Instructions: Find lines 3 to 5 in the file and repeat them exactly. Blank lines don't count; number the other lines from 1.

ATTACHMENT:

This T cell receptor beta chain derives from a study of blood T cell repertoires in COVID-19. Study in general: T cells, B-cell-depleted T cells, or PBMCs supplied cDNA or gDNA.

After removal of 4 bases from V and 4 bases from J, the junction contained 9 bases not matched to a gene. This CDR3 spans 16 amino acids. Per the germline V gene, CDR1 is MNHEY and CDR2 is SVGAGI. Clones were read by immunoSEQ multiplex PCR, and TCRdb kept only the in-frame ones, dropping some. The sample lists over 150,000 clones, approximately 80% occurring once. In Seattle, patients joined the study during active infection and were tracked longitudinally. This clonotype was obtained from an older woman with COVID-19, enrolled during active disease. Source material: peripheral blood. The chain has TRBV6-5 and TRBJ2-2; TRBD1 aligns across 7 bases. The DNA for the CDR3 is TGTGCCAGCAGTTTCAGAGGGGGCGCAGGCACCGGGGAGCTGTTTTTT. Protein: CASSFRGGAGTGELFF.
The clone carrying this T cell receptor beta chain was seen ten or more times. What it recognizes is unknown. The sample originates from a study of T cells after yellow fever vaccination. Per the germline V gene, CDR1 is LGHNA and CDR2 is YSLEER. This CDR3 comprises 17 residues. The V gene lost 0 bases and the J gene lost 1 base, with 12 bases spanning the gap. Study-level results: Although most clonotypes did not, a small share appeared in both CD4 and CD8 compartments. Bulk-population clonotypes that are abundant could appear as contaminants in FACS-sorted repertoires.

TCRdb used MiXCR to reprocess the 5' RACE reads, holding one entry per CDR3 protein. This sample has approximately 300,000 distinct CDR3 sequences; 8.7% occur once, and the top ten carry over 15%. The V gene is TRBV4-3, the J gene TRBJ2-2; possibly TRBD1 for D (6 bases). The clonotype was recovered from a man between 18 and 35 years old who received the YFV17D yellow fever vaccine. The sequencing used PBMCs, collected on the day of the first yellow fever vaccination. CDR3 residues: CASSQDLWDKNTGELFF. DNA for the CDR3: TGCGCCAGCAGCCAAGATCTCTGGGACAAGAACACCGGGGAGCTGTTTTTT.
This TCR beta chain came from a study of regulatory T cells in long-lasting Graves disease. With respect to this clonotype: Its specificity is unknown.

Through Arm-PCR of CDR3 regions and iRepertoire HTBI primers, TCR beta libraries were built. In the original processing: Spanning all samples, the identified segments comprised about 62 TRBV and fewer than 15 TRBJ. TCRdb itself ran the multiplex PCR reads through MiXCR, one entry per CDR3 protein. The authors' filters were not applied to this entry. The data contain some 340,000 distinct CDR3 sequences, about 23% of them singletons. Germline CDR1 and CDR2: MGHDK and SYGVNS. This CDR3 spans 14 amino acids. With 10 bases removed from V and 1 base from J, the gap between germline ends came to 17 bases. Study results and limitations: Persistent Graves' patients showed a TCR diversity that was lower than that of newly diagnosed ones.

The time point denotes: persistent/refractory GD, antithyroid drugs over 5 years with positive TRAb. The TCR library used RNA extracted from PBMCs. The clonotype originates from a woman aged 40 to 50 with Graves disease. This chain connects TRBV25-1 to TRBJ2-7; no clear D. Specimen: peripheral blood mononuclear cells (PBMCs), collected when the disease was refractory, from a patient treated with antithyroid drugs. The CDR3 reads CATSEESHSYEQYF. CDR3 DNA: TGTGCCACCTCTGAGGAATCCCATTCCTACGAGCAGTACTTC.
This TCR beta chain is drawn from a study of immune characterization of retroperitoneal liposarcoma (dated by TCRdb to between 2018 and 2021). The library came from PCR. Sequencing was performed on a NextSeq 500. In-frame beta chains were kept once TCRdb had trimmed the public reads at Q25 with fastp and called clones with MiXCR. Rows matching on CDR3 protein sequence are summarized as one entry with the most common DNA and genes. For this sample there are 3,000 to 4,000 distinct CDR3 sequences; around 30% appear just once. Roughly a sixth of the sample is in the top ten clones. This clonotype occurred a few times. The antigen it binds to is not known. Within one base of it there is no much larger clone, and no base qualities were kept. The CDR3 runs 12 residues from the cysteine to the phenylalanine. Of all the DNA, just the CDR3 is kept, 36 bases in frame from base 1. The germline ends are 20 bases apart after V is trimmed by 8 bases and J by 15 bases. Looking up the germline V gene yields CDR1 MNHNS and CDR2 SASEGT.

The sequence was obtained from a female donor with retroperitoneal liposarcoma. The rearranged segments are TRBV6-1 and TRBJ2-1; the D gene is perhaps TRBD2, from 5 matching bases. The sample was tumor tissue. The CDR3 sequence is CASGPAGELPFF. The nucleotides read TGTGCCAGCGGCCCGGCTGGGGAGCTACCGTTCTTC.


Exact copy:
The clone carrying this T cell receptor beta chain was seen ten or more times. What it recognizes is unknown. The sample originates from a study of T cells after yellow fever vaccination. Per the germline V gene, CDR1 is LGHNA and CDR2 is YSLEER. This CDR3 comprises 17 residues. The V gene lost 0 bases and the J gene lost 1 base, with 12 bases spanning the gap. Study-level results: Although most clonotypes did not, a small share appeared in both CD4 and CD8 compartments. Bulk-population clonotypes that are abundant could appear as contaminants in FACS-sorted repertoires.

TCRdb used MiXCR to reprocess the 5' RACE reads, holding one entry per CDR3 protein. This sample has approximately 300,000 distinct CDR3 sequences; 8.7% occur once, and the top ten carry over 15%. The V gene is TRBV4-3, the J gene TRBJ2-2; possibly TRBD1 for D (6 bases). The clonotype was recovered from a man between 18 and 35 years old who received the YFV17D yellow fever vaccine. The sequencing used PBMCs, collected on the day of the first yellow fever vaccination. CDR3 residues: CASSQDLWDKNTGELFF. DNA for the CDR3: TGCGCCAGCAGCCAAGATCTCTGGGACAAGAACACCGGGGAGCTGTTTTTT.
This TCR beta chain came from a study of regulatory T cells in long-lasting Graves disease. With respect to this clonotype: Its specificity is unknown.